Jillian Sobol’s life began in November, 1984 on a college campus. Placed in a cardboard box in a San Francisco State University laundry room at birth, Jillian’s mother hoped someone would find her soon. She hid the placenta in a garbage chute, hoping to conceal her identity.

When Patrick Coughlan noticed some movement amongst the laundry items, it drew his attention. He found a little newborn girl with a crudely cut umbilical cord and poor coloring.  Another student in the room rushed over and took control. Esther Wannemacher had just completed a newborn care class as a nursing student. It was serendipity.

The newborn was rushed to SF General hospital, where she was given a clean bill of health. Eventually the birth mother was found. Because she placed the baby in a conspicuous place where she would be found, she was not charged with child endangerment or negligence. The birth mother told the police that she had concealed the pregnancy and hadn’t even told the birth father, who was later notified.

Meanwhile, Dr. Sobol and his gallery-owner wife received a phone call from the social service department. But the phone call came a couple of days after they had read about the abandoned baby in the newspaper and felt an instant connection. “I did know that we were on the list with the social services department. [When] our social worker called me and said, ‘We have a baby for you,’ I said, ‘I’m not surprised. You’re confirming my intuition.’  It was the most amazing phone call,” Helene Sobol told ABC News.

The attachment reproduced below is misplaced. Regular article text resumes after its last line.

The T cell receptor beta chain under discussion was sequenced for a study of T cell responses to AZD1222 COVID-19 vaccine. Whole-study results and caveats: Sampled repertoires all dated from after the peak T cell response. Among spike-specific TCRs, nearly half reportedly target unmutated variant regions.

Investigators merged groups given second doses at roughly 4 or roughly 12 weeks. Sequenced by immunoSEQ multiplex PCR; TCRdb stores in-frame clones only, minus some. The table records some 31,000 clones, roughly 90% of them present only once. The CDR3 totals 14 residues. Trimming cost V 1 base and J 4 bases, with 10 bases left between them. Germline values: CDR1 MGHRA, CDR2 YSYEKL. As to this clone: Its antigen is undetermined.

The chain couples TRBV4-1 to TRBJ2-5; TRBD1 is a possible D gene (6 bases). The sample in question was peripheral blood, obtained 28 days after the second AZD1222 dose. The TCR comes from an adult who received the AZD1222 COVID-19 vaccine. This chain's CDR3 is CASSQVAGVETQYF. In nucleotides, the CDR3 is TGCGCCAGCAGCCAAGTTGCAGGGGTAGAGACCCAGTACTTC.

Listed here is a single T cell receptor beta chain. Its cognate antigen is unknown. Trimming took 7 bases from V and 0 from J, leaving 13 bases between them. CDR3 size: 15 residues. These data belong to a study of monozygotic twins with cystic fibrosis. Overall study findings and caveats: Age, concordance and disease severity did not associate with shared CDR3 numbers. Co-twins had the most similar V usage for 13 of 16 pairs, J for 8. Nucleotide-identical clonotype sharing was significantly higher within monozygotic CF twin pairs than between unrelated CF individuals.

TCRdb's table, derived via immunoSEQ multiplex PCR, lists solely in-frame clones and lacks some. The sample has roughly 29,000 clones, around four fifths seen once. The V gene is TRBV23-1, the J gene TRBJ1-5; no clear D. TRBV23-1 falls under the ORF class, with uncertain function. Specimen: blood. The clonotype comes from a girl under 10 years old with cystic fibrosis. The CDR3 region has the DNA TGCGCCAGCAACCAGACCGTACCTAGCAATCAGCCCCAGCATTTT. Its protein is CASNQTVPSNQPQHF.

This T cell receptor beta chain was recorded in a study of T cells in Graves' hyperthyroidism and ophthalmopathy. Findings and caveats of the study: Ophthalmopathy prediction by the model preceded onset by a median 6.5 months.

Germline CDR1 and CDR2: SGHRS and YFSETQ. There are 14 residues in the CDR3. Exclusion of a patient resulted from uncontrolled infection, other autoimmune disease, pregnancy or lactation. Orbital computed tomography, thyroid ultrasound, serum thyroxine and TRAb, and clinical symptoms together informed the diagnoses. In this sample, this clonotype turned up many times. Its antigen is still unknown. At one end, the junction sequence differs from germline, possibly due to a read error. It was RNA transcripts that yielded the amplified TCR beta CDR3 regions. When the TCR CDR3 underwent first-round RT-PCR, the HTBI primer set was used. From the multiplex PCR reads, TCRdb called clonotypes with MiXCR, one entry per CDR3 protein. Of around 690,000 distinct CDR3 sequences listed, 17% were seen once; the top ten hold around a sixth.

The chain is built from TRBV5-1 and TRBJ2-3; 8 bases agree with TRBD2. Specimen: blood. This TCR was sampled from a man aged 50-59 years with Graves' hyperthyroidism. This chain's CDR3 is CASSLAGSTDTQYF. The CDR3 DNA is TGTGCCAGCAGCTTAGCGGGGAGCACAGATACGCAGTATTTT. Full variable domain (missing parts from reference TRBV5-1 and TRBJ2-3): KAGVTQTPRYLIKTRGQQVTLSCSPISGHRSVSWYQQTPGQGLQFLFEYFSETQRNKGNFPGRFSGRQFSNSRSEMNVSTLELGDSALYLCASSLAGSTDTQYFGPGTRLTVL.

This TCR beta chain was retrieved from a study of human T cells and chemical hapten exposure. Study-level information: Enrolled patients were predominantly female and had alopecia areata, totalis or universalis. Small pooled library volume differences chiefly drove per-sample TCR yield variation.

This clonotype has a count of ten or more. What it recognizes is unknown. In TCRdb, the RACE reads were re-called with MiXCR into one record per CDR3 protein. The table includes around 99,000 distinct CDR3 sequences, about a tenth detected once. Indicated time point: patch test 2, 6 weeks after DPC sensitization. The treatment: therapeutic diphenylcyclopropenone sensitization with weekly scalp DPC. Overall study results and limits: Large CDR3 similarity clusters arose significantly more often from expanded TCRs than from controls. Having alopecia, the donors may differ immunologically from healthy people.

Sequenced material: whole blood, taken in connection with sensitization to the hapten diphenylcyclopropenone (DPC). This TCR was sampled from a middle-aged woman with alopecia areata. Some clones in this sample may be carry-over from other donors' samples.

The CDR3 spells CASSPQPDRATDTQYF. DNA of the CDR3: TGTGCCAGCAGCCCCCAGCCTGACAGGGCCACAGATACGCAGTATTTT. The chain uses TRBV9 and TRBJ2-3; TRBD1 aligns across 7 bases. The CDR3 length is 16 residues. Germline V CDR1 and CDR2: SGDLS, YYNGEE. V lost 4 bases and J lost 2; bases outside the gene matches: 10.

This story is especially newsworthy because just last month Jillian Sobol walked at graduation in the same place her life began. Now an SFSU graduate, Jillian has made contact with both of her birth parents and hopes to make a living as an event planner.